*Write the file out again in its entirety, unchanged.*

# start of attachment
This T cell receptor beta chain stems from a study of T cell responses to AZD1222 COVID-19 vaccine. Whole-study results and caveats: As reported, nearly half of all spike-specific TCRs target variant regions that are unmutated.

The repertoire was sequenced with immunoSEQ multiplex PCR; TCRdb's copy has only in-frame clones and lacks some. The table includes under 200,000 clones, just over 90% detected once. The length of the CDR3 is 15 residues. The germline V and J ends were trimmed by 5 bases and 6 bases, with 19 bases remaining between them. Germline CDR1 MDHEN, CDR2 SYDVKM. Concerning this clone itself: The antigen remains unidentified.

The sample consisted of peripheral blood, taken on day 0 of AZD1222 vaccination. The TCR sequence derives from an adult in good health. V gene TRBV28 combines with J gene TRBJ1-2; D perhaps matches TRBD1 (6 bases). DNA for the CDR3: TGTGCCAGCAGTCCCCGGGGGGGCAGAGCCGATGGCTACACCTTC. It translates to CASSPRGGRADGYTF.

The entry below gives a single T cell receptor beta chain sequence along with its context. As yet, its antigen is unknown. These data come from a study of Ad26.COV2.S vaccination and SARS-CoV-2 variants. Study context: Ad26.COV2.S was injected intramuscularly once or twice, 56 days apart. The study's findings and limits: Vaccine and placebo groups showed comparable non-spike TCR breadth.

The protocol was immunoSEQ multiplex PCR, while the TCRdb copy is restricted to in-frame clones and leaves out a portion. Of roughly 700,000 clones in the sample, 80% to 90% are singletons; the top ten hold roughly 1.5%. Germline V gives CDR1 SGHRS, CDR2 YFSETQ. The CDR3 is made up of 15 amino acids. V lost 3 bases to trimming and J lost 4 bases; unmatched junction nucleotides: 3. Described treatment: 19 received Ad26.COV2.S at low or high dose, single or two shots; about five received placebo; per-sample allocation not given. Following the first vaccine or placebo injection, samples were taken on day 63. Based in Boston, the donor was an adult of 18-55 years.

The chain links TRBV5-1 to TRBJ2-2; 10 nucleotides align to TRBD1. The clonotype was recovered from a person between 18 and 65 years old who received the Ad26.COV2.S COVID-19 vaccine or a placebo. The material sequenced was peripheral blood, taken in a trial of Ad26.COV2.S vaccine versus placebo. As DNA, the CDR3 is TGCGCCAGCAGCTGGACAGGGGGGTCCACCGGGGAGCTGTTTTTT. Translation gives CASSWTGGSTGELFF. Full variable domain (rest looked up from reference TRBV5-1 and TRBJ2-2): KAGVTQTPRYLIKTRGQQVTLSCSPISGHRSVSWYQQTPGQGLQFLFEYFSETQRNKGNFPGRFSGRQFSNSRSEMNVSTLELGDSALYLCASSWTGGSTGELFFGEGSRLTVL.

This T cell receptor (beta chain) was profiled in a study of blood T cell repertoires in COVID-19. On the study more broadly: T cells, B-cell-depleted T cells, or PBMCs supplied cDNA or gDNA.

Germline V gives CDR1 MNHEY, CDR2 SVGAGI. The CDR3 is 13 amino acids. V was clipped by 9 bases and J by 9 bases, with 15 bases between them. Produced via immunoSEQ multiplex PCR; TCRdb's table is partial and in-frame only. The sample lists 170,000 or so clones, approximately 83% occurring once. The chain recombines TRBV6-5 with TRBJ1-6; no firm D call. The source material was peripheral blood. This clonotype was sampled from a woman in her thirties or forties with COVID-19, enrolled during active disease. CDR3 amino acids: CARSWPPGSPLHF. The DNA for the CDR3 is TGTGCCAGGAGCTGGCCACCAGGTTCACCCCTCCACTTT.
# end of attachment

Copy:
This T cell receptor beta chain stems from a study of T cell responses to AZD1222 COVID-19 vaccine. Whole-study results and caveats: As reported, nearly half of all spike-specific TCRs target variant regions that are unmutated.

The repertoire was sequenced with immunoSEQ multiplex PCR; TCRdb's copy has only in-frame clones and lacks some. The table includes under 200,000 clones, just over 90% detected once. The length of the CDR3 is 15 residues. The germline V and J ends were trimmed by 5 bases and 6 bases, with 19 bases remaining between them. Germline CDR1 MDHEN, CDR2 SYDVKM. Concerning this clone itself: The antigen remains unidentified.

The sample consisted of peripheral blood, taken on day 0 of AZD1222 vaccination. The TCR sequence derives from an adult in good health. V gene TRBV28 combines with J gene TRBJ1-2; D perhaps matches TRBD1 (6 bases). DNA for the CDR3: TGTGCCAGCAGTCCCCGGGGGGGCAGAGCCGATGGCTACACCTTC. It translates to CASSPRGGRADGYTF.

The entry below gives a single T cell receptor beta chain sequence along with its context. As yet, its antigen is unknown. These data come from a study of Ad26.COV2.S vaccination and SARS-CoV-2 variants. Study context: Ad26.COV2.S was injected intramuscularly once or twice, 56 days apart. The study's findings and limits: Vaccine and placebo groups showed comparable non-spike TCR breadth.

The protocol was immunoSEQ multiplex PCR, while the TCRdb copy is restricted to in-frame clones and leaves out a portion. Of roughly 700,000 clones in the sample, 80% to 90% are singletons; the top ten hold roughly 1.5%. Germline V gives CDR1 SGHRS, CDR2 YFSETQ. The CDR3 is made up of 15 amino acids. V lost 3 bases to trimming and J lost 4 bases; unmatched junction nucleotides: 3. Described treatment: 19 received Ad26.COV2.S at low or high dose, single or two shots; about five received placebo; per-sample allocation not given. Following the first vaccine or placebo injection, samples were taken on day 63. Based in Boston, the donor was an adult of 18-55 years.

The chain links TRBV5-1 to TRBJ2-2; 10 nucleotides align to TRBD1. The clonotype was recovered from a person between 18 and 65 years old who received the Ad26.COV2.S COVID-19 vaccine or a placebo. The material sequenced was peripheral blood, taken in a trial of Ad26.COV2.S vaccine versus placebo. As DNA, the CDR3 is TGCGCCAGCAGCTGGACAGGGGGGTCCACCGGGGAGCTGTTTTTT. Translation gives CASSWTGGSTGELFF. Full variable domain (rest looked up from reference TRBV5-1 and TRBJ2-2): KAGVTQTPRYLIKTRGQQVTLSCSPISGHRSVSWYQQTPGQGLQFLFEYFSETQRNKGNFPGRFSGRQFSNSRSEMNVSTLELGDSALYLCASSWTGGSTGELFFGEGSRLTVL.

This T cell receptor (beta chain) was profiled in a study of blood T cell repertoires in COVID-19. On the study more broadly: T cells, B-cell-depleted T cells, or PBMCs supplied cDNA or gDNA.

Germline V gives CDR1 MNHEY, CDR2 SVGAGI. The CDR3 is 13 amino acids. V was clipped by 9 bases and J by 9 bases, with 15 bases between them. Produced via immunoSEQ multiplex PCR; TCRdb's table is partial and in-frame only. The sample lists 170,000 or so clones, approximately 83% occurring once. The chain recombines TRBV6-5 with TRBJ1-6; no firm D call. The source material was peripheral blood. This clonotype was sampled from a woman in her thirties or forties with COVID-19, enrolled during active disease. CDR3 amino acids: CARSWPPGSPLHF. The DNA for the CDR3 is TGTGCCAGGAGCTGGCCACCAGGTTCACCCCTCCACTTT.